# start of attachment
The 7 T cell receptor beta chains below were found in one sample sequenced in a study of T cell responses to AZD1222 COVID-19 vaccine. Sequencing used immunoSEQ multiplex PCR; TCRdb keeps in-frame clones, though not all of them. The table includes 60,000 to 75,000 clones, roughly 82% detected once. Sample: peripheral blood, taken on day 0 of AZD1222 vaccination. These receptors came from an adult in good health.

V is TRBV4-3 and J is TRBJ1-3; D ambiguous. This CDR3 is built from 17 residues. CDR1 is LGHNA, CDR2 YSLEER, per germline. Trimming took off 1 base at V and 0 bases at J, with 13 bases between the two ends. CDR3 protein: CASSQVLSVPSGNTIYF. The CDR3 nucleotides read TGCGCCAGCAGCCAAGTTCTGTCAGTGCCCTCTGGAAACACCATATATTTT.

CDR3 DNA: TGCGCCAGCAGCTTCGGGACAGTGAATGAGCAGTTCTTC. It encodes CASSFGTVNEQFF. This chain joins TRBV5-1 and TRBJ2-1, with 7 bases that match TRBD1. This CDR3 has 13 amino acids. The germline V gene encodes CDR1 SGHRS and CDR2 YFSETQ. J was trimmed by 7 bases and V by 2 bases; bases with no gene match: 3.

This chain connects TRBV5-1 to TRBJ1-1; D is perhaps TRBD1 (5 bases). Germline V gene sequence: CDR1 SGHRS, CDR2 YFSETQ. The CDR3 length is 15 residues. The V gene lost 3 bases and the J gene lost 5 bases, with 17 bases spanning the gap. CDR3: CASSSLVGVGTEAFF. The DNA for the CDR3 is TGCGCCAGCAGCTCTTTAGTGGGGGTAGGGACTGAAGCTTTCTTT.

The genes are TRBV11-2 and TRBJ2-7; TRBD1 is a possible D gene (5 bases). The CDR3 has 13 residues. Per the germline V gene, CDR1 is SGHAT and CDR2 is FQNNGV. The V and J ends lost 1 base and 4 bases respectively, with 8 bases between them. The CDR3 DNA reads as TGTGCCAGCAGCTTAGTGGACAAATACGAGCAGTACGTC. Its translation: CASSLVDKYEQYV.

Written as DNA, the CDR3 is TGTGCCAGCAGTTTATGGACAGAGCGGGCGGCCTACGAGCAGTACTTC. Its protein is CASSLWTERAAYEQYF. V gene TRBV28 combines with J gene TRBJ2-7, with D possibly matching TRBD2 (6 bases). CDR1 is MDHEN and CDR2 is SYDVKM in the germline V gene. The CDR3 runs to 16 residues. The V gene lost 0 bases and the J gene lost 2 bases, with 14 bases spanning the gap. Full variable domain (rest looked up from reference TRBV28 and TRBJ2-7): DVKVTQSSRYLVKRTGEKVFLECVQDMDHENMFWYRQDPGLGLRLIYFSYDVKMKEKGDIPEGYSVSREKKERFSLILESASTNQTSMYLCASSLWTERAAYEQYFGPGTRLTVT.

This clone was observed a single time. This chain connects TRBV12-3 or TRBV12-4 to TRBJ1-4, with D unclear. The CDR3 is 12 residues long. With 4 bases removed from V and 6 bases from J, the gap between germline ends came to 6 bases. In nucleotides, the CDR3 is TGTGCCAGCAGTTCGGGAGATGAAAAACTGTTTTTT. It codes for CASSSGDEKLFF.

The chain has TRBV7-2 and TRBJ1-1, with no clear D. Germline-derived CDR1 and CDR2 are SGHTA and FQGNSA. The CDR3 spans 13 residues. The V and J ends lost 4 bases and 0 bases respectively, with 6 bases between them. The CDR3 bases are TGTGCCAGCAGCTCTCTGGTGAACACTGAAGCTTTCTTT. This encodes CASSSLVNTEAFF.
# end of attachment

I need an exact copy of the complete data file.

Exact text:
The 7 T cell receptor beta chains below were found in one sample sequenced in a study of T cell responses to AZD1222 COVID-19 vaccine. Sequencing used immunoSEQ multiplex PCR; TCRdb keeps in-frame clones, though not all of them. The table includes 60,000 to 75,000 clones, roughly 82% detected once. Sample: peripheral blood, taken on day 0 of AZD1222 vaccination. These receptors came from an adult in good health.

V is TRBV4-3 and J is TRBJ1-3; D ambiguous. This CDR3 is built from 17 residues. CDR1 is LGHNA, CDR2 YSLEER, per germline. Trimming took off 1 base at V and 0 bases at J, with 13 bases between the two ends. CDR3 protein: CASSQVLSVPSGNTIYF. The CDR3 nucleotides read TGCGCCAGCAGCCAAGTTCTGTCAGTGCCCTCTGGAAACACCATATATTTT.

CDR3 DNA: TGCGCCAGCAGCTTCGGGACAGTGAATGAGCAGTTCTTC. It encodes CASSFGTVNEQFF. This chain joins TRBV5-1 and TRBJ2-1, with 7 bases that match TRBD1. This CDR3 has 13 amino acids. The germline V gene encodes CDR1 SGHRS and CDR2 YFSETQ. J was trimmed by 7 bases and V by 2 bases; bases with no gene match: 3.

This chain connects TRBV5-1 to TRBJ1-1; D is perhaps TRBD1 (5 bases). Germline V gene sequence: CDR1 SGHRS, CDR2 YFSETQ. The CDR3 length is 15 residues. The V gene lost 3 bases and the J gene lost 5 bases, with 17 bases spanning the gap. CDR3: CASSSLVGVGTEAFF. The DNA for the CDR3 is TGCGCCAGCAGCTCTTTAGTGGGGGTAGGGACTGAAGCTTTCTTT.

The genes are TRBV11-2 and TRBJ2-7; TRBD1 is a possible D gene (5 bases). The CDR3 has 13 residues. Per the germline V gene, CDR1 is SGHAT and CDR2 is FQNNGV. The V and J ends lost 1 base and 4 bases respectively, with 8 bases between them. The CDR3 DNA reads as TGTGCCAGCAGCTTAGTGGACAAATACGAGCAGTACGTC. Its translation: CASSLVDKYEQYV.

Written as DNA, the CDR3 is TGTGCCAGCAGTTTATGGACAGAGCGGGCGGCCTACGAGCAGTACTTC. Its protein is CASSLWTERAAYEQYF. V gene TRBV28 combines with J gene TRBJ2-7, with D possibly matching TRBD2 (6 bases). CDR1 is MDHEN and CDR2 is SYDVKM in the germline V gene. The CDR3 runs to 16 residues. The V gene lost 0 bases and the J gene lost 2 bases, with 14 bases spanning the gap. Full variable domain (rest looked up from reference TRBV28 and TRBJ2-7): DVKVTQSSRYLVKRTGEKVFLECVQDMDHENMFWYRQDPGLGLRLIYFSYDVKMKEKGDIPEGYSVSREKKERFSLILESASTNQTSMYLCASSLWTERAAYEQYFGPGTRLTVT.

This clone was observed a single time. This chain connects TRBV12-3 or TRBV12-4 to TRBJ1-4, with D unclear. The CDR3 is 12 residues long. With 4 bases removed from V and 6 bases from J, the gap between germline ends came to 6 bases. In nucleotides, the CDR3 is TGTGCCAGCAGTTCGGGAGATGAAAAACTGTTTTTT. It codes for CASSSGDEKLFF.

The chain has TRBV7-2 and TRBJ1-1, with no clear D. Germline-derived CDR1 and CDR2 are SGHTA and FQGNSA. The CDR3 spans 13 residues. The V and J ends lost 4 bases and 0 bases respectively, with 6 bases between them. The CDR3 bases are TGTGCCAGCAGCTCTCTGGTGAACACTGAAGCTTTCTTT. This encodes CASSSLVNTEAFF.